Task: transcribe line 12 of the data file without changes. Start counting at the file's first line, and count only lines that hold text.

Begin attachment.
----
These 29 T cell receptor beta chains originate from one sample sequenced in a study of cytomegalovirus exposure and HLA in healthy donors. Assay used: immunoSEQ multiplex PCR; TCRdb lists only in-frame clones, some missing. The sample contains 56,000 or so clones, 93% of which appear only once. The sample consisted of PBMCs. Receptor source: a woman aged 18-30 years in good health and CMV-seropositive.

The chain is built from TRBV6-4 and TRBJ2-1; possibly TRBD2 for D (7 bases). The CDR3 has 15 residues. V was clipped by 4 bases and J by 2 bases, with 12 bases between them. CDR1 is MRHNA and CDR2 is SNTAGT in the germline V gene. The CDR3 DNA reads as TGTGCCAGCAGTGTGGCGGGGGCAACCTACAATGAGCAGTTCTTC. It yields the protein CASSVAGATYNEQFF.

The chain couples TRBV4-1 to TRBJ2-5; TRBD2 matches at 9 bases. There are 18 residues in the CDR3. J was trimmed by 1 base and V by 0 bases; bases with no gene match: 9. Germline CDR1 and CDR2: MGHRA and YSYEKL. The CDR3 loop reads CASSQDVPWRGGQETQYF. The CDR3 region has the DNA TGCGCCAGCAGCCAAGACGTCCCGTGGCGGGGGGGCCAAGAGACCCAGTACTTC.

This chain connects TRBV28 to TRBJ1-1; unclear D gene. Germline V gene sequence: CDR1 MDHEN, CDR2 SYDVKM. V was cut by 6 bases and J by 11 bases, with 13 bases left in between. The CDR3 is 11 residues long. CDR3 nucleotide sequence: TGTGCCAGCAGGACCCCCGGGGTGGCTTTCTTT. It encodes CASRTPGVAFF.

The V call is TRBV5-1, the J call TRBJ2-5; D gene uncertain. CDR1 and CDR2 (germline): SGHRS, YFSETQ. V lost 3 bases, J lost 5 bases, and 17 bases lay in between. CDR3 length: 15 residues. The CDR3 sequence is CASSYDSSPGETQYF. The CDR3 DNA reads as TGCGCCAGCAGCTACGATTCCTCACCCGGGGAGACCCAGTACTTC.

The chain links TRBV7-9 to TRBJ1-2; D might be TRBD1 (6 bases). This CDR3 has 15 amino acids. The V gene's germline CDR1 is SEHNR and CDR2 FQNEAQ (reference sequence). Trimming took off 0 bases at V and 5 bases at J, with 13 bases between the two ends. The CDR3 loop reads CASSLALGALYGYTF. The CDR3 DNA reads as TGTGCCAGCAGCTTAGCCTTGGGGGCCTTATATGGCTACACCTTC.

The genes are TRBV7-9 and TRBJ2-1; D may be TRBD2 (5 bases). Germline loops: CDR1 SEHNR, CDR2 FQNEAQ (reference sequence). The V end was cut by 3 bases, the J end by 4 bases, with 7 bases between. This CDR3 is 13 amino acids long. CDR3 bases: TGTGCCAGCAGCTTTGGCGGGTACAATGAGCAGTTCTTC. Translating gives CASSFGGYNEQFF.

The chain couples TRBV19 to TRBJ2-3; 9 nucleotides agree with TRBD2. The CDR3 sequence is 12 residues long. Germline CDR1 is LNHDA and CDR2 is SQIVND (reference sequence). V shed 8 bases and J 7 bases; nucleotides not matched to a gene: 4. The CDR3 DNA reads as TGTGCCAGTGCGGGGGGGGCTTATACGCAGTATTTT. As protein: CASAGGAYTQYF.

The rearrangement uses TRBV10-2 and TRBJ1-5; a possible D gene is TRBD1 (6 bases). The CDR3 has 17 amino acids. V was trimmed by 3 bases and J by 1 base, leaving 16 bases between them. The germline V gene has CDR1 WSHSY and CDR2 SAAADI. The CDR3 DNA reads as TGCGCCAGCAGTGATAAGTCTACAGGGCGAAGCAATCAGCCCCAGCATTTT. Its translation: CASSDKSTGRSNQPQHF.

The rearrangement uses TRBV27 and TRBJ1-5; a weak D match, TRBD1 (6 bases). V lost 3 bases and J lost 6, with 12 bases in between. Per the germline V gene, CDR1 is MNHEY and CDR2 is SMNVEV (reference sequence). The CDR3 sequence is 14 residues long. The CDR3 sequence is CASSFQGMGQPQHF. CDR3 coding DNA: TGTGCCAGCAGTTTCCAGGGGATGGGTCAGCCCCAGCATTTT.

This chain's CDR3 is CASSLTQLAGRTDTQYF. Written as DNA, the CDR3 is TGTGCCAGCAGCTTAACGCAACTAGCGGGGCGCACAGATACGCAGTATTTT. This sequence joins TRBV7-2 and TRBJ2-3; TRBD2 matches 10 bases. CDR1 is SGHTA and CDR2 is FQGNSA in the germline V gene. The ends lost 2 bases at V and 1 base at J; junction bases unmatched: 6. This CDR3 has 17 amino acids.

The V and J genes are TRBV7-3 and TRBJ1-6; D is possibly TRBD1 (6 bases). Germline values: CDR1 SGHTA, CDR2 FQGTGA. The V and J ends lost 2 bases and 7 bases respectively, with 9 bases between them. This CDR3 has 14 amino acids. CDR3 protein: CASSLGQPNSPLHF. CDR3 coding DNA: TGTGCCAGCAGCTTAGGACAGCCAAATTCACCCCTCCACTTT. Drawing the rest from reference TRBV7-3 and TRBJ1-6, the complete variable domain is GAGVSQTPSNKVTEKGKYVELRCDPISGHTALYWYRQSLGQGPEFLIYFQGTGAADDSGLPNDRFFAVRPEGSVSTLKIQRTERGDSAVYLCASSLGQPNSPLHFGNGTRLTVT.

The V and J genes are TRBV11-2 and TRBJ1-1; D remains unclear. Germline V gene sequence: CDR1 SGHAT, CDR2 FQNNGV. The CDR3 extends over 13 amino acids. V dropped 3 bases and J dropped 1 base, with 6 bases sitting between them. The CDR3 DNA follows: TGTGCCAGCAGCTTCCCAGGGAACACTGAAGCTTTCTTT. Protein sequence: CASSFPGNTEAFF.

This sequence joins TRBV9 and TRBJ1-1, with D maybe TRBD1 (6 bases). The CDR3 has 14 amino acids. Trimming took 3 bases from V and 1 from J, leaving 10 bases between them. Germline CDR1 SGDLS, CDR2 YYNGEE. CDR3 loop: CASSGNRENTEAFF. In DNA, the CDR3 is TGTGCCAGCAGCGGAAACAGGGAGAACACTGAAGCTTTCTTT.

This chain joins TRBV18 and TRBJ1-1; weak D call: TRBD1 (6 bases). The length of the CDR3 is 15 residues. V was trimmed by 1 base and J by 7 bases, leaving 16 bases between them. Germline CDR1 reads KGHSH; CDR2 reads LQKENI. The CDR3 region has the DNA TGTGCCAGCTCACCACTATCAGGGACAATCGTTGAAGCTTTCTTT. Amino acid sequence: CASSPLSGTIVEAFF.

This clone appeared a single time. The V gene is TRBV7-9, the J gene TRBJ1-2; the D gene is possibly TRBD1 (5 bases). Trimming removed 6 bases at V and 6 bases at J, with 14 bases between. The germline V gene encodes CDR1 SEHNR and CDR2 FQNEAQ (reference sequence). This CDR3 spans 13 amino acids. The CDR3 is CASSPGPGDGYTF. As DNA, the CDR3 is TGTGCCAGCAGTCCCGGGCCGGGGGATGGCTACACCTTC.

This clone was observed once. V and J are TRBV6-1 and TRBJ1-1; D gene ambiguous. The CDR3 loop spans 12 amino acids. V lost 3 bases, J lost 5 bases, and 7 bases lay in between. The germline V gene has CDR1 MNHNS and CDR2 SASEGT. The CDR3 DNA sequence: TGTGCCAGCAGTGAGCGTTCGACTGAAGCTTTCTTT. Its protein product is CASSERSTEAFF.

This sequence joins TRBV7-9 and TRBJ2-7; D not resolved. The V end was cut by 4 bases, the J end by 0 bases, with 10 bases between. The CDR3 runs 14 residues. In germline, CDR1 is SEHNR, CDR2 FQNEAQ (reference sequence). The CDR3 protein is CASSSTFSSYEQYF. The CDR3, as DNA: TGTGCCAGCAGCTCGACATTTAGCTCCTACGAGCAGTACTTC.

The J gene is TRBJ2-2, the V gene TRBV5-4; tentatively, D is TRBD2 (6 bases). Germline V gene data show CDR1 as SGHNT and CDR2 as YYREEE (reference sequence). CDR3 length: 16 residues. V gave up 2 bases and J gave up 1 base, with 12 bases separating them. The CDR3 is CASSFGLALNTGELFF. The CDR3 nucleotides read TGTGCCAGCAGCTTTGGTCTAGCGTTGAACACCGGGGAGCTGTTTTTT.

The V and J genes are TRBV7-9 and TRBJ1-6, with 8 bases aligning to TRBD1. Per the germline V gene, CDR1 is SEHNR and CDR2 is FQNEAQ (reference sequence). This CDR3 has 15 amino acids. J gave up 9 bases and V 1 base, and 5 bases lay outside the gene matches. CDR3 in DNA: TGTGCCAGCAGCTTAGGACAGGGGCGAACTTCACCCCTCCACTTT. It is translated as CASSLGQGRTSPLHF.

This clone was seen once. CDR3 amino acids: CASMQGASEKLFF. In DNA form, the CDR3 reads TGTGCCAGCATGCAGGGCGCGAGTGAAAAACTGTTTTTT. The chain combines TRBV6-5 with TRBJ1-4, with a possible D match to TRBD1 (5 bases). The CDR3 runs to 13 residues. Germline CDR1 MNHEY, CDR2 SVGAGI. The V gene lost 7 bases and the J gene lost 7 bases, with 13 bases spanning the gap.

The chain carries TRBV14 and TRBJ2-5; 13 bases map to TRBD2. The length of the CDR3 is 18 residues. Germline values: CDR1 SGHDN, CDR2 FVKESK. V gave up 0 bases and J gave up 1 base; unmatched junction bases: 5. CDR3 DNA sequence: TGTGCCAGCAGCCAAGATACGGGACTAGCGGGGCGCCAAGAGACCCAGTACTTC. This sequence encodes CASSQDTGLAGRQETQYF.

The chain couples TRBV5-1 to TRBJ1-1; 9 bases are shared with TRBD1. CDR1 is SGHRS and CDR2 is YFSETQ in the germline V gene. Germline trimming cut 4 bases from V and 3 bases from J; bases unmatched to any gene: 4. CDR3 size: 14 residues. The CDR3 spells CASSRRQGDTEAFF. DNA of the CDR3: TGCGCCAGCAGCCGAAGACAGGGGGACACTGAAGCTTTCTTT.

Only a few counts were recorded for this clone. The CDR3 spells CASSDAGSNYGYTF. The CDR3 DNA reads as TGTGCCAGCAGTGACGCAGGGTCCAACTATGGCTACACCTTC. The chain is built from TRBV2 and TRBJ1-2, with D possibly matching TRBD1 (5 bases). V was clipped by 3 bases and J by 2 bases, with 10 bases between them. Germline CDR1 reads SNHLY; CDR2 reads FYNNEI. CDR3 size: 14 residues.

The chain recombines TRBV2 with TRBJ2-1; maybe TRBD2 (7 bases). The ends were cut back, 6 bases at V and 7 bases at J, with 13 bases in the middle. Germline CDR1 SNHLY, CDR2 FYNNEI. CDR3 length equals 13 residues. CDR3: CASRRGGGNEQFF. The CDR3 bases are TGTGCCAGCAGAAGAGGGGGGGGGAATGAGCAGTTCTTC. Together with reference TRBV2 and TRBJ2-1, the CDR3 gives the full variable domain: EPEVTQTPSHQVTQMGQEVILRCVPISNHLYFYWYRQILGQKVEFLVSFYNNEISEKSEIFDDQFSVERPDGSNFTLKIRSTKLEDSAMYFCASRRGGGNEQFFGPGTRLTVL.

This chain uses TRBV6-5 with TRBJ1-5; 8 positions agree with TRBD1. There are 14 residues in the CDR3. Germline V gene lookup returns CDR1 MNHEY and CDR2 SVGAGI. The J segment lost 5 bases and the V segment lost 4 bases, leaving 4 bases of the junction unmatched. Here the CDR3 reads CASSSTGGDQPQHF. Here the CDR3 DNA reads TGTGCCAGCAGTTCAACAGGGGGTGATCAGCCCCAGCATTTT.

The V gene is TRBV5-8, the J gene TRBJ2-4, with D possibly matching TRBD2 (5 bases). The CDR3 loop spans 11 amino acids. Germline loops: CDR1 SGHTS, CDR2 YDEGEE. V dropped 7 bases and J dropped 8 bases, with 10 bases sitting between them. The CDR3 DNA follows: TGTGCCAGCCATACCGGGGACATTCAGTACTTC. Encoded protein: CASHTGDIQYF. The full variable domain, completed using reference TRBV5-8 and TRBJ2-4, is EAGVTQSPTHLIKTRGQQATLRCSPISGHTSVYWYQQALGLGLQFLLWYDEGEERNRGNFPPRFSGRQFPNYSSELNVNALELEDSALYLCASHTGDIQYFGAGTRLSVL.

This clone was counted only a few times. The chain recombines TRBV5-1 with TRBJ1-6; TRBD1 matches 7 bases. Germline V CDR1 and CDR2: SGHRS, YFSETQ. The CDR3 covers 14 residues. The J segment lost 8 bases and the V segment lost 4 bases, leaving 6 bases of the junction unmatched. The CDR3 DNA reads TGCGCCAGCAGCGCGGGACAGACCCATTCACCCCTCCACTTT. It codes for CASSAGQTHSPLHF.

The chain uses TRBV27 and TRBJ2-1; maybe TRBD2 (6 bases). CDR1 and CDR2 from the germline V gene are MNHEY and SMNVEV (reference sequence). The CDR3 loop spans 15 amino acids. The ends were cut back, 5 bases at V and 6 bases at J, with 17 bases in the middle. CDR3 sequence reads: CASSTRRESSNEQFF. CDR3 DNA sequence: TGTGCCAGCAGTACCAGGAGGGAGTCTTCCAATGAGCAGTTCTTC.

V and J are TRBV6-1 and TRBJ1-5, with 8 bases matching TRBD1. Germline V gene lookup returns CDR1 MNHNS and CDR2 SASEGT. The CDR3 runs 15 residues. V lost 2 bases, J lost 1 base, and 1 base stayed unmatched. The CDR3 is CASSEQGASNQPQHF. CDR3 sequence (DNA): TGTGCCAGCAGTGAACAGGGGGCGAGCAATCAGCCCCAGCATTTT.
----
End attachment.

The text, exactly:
The V and J genes are TRBV7-3 and TRBJ1-6; D is possibly TRBD1 (6 bases). Germline values: CDR1 SGHTA, CDR2 FQGTGA. The V and J ends lost 2 bases and 7 bases respectively, with 9 bases between them. This CDR3 has 14 amino acids. CDR3 protein: CASSLGQPNSPLHF. CDR3 coding DNA: TGTGCCAGCAGCTTAGGACAGCCAAATTCACCCCTCCACTTT. Drawing the rest from reference TRBV7-3 and TRBJ1-6, the complete variable domain is GAGVSQTPSNKVTEKGKYVELRCDPISGHTALYWYRQSLGQGPEFLIYFQGTGAADDSGLPNDRFFAVRPEGSVSTLKIQRTERGDSAVYLCASSLGQPNSPLHFGNGTRLTVT.